"In the future, I hope to do more quads."
Despite being limited to "only" one quadruple jump and excluding her triple Axel, Russia's Alexandra Trusova out-skated training mate Daria Usacheva and South Korea's You Young to win the women's singles at Skate America on Sunday (24 October) in Las Vegas.
"The program was very easy for me - I only did one quad today," she told the crowd inside Orleans Arena after the win. "I was happy that I was able to skate clean, but... Right now I'm not in my best shape. I'm hoping to get back into my best shape and hopefully get to the Olympic Games."
Trusova, who did not train Friday and showed up to Saturday practice late as she dealt with a foot injury, laid down a leading short program, and then toned down her regular quad-filled free skate (she's done as many as five in the past), nailing a clean skate which, coupled with her short program lead, was enough to lead her to overall victory by over 15 points.
It was an immense women's free skate, with the top six all performing their routines with aplomb and treating the fans in Las Vegas to a show.
Trusova, who is one of multiple skaters angling for one of three women's Olympic figure skating berths on the ROC team, opened with a big quadruple Lutz and never looked back. Her technical program was the best of any of the skaters, and it nailed her a free skate score of 154.68 and a total of 232.37, some 15 points clear of Usacheva.
Skate America marked the first of six Grand Prix Series events this season, with Skate Canada set for next week (29 & 30 October). The Grand Prix Final in mid-December will feature the best six skaters or teams from each discipline, while national championships will be held in late Dec. and early January, after which national bodies will name their Olympic teams for Beijing 2022.
Thrilling women's free: Usacheva finishes 2nd, You 3rd
The Republic of Korea's You and Japan's Sakamoto Kaori were both visibly delighted with their performances, with You nearly breaking down with emotion and Sakamoto virtually running off the ice to hug her coach.
Usacheva struggled towards the end of her program, stepping out of her a triple flip and being unable to get a planned triple toe loop into a combination with her second triple flip, settling for a double.
However, her considerable advantage over You from the short program was enough to hold on for second place and a total of 217.31.
You – aided by a triple Axel, the only woman to perform the jump here – edged ahead of both Sakamoto and Russia's Kseniia Sinitsyna, who had better short program scores.
The 17-year-old, who won Lausanne 2020 Winter Youth Olympic Games gold last January, scored a season's best 146.24 points for a total of 216.97.
Ice dance: Hubbell/Donohue hold off Chock/ Bates
Earlier, Madison Hubbell and Zachary Donohue won the ice dance competition on their final Skate America appearance, their fourth straight win in the event, before a planned retirement at the end of the season.
The Americans, three-time defending champions, wowed with a brilliant free dance highlighted by a stunning straight line lift-rotational lift combination that received a high grade of execution score from the judging panel.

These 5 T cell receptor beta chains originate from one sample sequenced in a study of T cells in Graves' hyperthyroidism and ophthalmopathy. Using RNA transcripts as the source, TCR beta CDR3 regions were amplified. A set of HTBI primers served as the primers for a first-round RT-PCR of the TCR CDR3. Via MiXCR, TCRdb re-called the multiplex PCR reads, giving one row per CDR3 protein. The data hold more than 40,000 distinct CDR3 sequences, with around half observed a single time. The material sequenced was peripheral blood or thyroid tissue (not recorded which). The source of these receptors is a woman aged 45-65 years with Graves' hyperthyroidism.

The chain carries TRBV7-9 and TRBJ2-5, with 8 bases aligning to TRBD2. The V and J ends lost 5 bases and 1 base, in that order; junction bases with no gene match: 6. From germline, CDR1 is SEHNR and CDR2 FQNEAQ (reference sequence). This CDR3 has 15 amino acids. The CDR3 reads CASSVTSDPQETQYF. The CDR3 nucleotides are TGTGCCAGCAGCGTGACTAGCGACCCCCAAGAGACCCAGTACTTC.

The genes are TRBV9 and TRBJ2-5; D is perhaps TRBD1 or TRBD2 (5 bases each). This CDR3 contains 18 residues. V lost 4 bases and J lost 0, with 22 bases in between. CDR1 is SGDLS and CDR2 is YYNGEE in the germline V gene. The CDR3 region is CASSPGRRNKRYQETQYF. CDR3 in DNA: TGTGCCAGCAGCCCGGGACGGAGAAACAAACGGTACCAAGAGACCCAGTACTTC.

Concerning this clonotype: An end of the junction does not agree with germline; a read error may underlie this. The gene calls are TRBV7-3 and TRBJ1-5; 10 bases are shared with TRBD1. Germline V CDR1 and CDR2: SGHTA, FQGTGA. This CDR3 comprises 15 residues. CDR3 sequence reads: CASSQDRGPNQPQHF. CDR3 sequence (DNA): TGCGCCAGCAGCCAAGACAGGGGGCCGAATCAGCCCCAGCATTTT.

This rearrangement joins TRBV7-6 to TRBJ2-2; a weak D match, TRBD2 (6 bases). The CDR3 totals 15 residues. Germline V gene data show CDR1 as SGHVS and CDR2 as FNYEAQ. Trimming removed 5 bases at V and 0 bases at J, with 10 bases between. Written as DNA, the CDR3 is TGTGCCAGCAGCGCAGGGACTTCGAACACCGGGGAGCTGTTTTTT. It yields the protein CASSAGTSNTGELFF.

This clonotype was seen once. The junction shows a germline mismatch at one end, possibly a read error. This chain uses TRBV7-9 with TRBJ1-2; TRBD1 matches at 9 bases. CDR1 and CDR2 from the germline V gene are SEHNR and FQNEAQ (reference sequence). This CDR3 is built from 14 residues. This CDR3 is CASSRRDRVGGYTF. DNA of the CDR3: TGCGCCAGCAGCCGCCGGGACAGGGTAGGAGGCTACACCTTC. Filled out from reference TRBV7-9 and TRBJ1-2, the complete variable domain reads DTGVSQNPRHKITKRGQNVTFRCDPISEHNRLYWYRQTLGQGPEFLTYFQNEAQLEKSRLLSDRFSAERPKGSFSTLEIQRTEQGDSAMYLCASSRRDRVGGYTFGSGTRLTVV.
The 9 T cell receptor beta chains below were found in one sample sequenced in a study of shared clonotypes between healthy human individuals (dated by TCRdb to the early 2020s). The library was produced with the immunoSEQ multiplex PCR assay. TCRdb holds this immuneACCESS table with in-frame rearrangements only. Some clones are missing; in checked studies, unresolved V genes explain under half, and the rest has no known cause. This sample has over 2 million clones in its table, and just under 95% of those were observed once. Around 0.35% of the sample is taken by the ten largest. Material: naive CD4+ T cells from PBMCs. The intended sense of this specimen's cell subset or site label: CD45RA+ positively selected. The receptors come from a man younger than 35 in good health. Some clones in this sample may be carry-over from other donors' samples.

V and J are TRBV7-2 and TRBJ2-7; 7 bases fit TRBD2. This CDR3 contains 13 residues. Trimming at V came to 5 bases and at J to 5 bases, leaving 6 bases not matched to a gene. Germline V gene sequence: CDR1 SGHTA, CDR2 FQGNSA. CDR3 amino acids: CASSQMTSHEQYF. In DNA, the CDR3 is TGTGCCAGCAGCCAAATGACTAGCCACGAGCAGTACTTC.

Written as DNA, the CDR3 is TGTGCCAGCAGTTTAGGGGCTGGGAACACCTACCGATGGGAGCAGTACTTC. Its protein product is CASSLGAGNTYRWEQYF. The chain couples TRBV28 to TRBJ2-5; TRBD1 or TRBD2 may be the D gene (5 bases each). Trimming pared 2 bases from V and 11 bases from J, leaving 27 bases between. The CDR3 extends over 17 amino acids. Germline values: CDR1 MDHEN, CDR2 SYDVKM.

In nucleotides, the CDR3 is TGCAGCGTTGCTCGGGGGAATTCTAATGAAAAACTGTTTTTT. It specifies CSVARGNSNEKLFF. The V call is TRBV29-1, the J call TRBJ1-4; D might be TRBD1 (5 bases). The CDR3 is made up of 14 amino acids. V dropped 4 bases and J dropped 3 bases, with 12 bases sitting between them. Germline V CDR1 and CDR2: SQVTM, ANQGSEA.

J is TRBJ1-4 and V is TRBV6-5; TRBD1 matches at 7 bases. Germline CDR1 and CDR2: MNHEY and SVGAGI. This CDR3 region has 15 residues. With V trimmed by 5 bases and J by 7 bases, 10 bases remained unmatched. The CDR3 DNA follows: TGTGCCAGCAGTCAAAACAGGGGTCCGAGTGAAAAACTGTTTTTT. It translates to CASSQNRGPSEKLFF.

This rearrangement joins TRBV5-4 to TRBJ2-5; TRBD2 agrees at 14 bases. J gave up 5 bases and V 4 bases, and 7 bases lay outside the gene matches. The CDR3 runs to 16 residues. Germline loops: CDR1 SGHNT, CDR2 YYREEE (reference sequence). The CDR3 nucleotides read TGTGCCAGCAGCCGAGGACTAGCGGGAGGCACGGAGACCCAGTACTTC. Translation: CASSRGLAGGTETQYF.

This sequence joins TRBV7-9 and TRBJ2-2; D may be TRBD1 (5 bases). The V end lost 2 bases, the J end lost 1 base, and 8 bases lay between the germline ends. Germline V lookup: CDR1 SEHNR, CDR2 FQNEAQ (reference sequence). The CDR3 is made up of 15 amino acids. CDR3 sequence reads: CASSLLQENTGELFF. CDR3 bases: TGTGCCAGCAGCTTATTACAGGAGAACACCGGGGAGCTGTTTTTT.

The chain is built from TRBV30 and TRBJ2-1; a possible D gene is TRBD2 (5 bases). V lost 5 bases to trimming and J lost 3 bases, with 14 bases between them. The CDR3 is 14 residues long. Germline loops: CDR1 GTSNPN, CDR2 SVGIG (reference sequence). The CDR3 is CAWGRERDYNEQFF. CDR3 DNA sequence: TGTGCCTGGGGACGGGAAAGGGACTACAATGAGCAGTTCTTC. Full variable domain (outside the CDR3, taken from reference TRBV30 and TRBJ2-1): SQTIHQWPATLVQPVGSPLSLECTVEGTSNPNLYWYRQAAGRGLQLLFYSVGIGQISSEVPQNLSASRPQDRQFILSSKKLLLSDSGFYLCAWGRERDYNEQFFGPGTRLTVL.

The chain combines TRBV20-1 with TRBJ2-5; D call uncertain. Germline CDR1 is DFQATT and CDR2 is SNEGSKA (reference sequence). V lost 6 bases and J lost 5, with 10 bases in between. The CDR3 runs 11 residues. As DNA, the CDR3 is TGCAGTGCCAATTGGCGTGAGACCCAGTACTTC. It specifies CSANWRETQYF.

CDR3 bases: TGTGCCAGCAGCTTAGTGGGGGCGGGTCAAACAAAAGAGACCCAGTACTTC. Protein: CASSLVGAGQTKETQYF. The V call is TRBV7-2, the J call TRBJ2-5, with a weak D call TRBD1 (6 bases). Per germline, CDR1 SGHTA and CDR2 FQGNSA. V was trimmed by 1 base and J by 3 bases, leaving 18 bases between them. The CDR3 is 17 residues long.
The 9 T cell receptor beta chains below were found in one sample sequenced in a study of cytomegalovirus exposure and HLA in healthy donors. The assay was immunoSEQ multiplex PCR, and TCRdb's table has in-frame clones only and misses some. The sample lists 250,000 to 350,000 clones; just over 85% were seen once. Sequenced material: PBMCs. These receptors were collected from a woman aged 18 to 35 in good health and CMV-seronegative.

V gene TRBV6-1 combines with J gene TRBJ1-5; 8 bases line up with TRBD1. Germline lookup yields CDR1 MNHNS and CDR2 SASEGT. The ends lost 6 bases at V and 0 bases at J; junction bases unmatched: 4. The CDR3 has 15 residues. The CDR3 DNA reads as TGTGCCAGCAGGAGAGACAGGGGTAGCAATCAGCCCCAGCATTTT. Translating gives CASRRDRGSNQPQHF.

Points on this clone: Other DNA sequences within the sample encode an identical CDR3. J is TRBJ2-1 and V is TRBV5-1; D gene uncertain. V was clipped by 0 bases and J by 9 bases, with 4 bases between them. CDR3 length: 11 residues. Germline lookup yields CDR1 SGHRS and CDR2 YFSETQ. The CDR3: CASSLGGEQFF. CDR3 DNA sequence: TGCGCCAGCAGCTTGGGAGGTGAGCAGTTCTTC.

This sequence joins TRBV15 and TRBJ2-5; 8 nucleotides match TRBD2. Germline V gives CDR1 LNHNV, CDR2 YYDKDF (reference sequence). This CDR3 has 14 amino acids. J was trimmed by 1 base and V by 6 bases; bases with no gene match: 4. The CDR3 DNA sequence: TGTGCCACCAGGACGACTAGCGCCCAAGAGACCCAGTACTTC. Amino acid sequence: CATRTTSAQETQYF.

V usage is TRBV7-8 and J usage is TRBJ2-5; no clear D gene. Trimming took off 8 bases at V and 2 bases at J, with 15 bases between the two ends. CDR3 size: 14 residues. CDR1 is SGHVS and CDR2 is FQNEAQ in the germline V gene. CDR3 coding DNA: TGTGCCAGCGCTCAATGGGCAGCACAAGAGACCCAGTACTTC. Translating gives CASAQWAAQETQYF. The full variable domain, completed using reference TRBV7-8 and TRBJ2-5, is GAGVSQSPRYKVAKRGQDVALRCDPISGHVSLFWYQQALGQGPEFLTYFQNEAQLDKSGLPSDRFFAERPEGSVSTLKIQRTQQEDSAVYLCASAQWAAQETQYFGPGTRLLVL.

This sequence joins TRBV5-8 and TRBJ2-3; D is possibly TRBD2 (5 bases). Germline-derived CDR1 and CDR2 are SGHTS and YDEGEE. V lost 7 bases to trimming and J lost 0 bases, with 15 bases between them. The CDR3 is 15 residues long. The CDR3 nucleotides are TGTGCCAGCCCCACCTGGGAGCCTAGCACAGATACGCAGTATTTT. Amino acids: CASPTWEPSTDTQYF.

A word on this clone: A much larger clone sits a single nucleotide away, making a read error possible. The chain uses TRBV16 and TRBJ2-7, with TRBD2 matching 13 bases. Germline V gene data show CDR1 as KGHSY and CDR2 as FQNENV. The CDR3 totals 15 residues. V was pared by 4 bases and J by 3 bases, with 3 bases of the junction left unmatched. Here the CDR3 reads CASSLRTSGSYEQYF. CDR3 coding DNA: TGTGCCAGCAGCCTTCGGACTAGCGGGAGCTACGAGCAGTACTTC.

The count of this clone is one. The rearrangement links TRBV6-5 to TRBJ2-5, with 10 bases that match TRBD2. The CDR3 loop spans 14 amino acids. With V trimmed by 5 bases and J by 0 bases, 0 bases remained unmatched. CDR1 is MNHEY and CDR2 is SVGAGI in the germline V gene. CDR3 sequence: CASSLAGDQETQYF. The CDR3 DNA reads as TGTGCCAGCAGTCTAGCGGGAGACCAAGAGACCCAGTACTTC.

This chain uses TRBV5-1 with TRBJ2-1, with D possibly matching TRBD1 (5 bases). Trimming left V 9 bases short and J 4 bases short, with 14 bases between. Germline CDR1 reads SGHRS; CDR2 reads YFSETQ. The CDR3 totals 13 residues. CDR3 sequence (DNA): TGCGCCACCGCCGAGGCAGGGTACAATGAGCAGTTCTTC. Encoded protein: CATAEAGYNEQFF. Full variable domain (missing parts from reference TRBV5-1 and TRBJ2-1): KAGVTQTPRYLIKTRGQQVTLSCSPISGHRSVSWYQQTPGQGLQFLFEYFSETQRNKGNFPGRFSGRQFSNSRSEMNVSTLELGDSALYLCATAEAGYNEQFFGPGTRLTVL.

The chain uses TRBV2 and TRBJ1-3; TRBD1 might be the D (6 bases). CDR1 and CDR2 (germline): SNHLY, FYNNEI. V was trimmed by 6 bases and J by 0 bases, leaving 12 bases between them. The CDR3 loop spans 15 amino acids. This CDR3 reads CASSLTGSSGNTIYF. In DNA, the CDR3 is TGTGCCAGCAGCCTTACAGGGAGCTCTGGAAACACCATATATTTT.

While their technical elements were scored just under those of fellow U.S. dancers and training partners Madison Chock and Evan Bates, Hubbell and Donohue's artistry and performance scored them the highest Program Component Score (PCS).
Hubbell and Donohue, who went last by virtue of having the highest rhythm dance score, knew that they needed to score 124.66 or better to overtake their teammates, and did so with a score of 125.96 for a total of 209.54.
For their part, second-placed Chock and Bates were exquisite in their delivery of an alien and space-inspired free dance, set to music by Daft Punk.
They effectively matched Hubbell and Donohue in the free dance nearly element for element, finishing less than three-tenths of a point behind in the segment.
That was not enough to overcome a one-point deficit from the rhythm dance as they finished with a total of 208.23 points.
Canadians Laurence Fournier Beaudry and Nikolaj Sorensen (190.13) and Spain's Olivia Smart and Adrian Diaz (189.69) made it a one-two-three-four finish for teams who train at the Ice Academy of Montreal.
American teams discuss 'rivalry'
Hubbell said afterwards of her and Donohue's relationship with Chock and Bates: "It's funny to hear it described as 'rivals.' I started skating and discovered ice dance alongside Evan in Ann Arbor (in Michigan). We always had other people also to focus on and so what kind of stuck in my mind was the mutual respect and the friendship.
"We've certainly had a lot of inspiration and motivation to get ourselves in gear and it's no different this year. It's usually very close and we know that when they skate their best, we also have to skate our best. They didn't make it easy and we expect it to be close until we retire."
While Hubbell/Donohue have been clear that this is their final competitive scene, Chock/Bates have said that they have not made firm plans for what comes next for them after Beijing - and are open to continue competing.
"I feel like the word rivalry is used with a negative connotation too often," added Evan Bates. "In this case, I feel like the rivalry has been great for both teams. Certainly for us, we're so grateful for you guys (Hubbell and Donohue) especially since we moved to Montreal and they've shaped how we we work."
With the Olympic Games on the horizon, Donohue said: "In regards to the Olympics and the rest of the season, it's impossible to predict. This is such a beautiful, fantastic sport for that reason and so I don't want to put some expectation out there. We know what our goals are and we know what we're pushing for and we're going to keep pushing. Especially for us in our last season, we really want to take everything in."